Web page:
Billy Graham was saved in 1934 during a series of revival meetings in Charlotte, North Carolina which were led by evangelist Mordecai Ham. You can find more information about Graham's conversion in the second chapter of his autobiography, Just As I Am (HarperCollins, 1997).
It is also sometimes said that there were a chain of conversions leading to Billy
Graham's conversion. The most common verison of the story is:
However, not all the links in this story are accurate
Dwight L. Moody did trace the beginning of his Christian life to his conversation with Edward Kimball. For more about Moody, see A Passion for Souls: The Life of Dwight L. Moody by Lyle Dorsett (Moody Press, 1997).
J. Wilbur Chapman was not converted at one of Moody's meetings. However, while a student at Lake Forest College in the late 1870s, he attendy a Moody meeting in Chicago and after the service received personal counseling from Moody that helped him to receive certainty of his (Chapman's) salvation. Later Chapaman became a friend and co-worker of Moody's. For more on Chapman, see J. Wilbur Chapman: A Biography by Ford C. Ottman (Doubleday, 1920).
Billy Sunday worked for Chapman for a brief time as an assistant, helping to organize his evangelistic meetings, but Sunday himself was converted at a street corner meeting held by the Pacific Garden Mission in Chicago. For more about Billy Sunday, see Billy Sunday and the Redemption of Urban America by Lyle Dorsett (W. B. Eerdmans, 1991).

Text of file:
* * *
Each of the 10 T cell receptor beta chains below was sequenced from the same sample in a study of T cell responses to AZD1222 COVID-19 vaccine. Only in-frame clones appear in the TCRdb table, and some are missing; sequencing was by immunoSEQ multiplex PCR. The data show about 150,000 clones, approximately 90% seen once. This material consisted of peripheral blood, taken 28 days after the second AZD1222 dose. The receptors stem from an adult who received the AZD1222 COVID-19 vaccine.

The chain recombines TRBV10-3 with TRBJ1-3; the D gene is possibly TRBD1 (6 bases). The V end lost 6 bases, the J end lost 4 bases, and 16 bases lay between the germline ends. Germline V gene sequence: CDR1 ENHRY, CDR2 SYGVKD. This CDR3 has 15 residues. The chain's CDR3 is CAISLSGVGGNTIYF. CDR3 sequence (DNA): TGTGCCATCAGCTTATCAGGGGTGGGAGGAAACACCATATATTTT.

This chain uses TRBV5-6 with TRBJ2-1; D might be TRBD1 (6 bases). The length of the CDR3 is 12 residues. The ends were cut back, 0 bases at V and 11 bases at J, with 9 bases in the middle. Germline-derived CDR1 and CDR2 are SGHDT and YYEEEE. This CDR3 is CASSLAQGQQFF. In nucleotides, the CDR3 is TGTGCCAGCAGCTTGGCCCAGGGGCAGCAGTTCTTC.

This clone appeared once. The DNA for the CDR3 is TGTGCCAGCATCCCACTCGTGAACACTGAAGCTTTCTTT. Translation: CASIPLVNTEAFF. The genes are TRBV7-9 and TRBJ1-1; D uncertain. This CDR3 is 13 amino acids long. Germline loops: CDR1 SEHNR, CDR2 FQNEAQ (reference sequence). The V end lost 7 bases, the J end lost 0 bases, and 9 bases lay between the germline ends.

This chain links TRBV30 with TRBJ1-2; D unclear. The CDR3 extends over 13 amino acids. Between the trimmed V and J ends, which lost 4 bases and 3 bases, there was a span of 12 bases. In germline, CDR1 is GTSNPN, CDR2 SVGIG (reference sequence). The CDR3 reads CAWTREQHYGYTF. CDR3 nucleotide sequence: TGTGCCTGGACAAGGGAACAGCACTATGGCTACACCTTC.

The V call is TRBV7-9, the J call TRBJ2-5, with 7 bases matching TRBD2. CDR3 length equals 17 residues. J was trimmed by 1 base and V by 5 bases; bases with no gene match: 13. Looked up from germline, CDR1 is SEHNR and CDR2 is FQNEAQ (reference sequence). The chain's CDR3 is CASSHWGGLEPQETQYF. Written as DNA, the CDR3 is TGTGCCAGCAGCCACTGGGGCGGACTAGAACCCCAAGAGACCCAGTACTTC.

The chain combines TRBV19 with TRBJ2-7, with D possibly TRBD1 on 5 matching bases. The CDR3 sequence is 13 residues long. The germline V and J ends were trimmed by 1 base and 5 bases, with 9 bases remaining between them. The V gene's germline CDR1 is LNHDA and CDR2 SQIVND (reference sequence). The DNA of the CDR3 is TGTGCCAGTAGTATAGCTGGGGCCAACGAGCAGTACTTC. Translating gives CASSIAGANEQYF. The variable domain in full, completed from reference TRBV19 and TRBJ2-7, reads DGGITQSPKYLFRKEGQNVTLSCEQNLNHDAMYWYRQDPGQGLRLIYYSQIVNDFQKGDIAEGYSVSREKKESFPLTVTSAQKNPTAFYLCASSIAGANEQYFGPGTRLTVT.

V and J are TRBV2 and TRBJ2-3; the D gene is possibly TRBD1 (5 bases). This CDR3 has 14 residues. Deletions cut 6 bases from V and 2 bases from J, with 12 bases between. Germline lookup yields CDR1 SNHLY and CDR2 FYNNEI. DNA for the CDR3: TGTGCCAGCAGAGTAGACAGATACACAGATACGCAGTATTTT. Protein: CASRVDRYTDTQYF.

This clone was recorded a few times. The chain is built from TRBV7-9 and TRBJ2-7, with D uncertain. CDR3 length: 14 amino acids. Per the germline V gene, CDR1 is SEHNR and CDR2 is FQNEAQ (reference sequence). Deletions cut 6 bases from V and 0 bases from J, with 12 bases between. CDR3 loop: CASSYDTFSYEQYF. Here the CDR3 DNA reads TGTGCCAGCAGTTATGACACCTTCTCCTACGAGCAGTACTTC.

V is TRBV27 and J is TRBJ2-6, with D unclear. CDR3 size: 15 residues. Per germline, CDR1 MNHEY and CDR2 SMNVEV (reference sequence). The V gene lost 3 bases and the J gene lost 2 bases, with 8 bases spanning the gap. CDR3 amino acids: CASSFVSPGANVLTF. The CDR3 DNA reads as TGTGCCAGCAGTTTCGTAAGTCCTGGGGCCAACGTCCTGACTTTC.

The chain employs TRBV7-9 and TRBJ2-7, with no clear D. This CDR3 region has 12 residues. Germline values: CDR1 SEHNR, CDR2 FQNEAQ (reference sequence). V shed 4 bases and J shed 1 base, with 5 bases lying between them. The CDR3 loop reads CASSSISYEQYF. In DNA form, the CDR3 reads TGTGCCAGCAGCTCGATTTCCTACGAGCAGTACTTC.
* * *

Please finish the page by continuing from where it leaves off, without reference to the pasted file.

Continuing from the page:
Mordecai Ham was not converted at a Billy Sunday meeting, However, Sunday had held an evangelistic campaign in Charlotte in 1924 and a men's prayer and fellowship group, originally known as the Billy Sunday Layman's Evangelistic Club and later renamed as Charlotte Businessmen's Club (CBMC), grew out of those meetings. (More information on this group can be found in the Vernon Patterson papers, Collection 5.) This group was later instrumental in inviting Ham to Charlotte for his 1934 meetings. For more about Ham, see 50 Years on the Battlefront with Christ: A Biography of Mordecai F. Ham by Edward E. Ham (Old Kentucky Home Revivalist, 1950).
was a friend of and fellow evangelist with Graham. He went forward at the same
1934 meeting to make a deeper commitment to Christ. He tells the story of these
meetings in his autobiography, Count It All Joy (Broadman, 1984) in a chapter
entitled "Sunday, Ham, Billy and Me."
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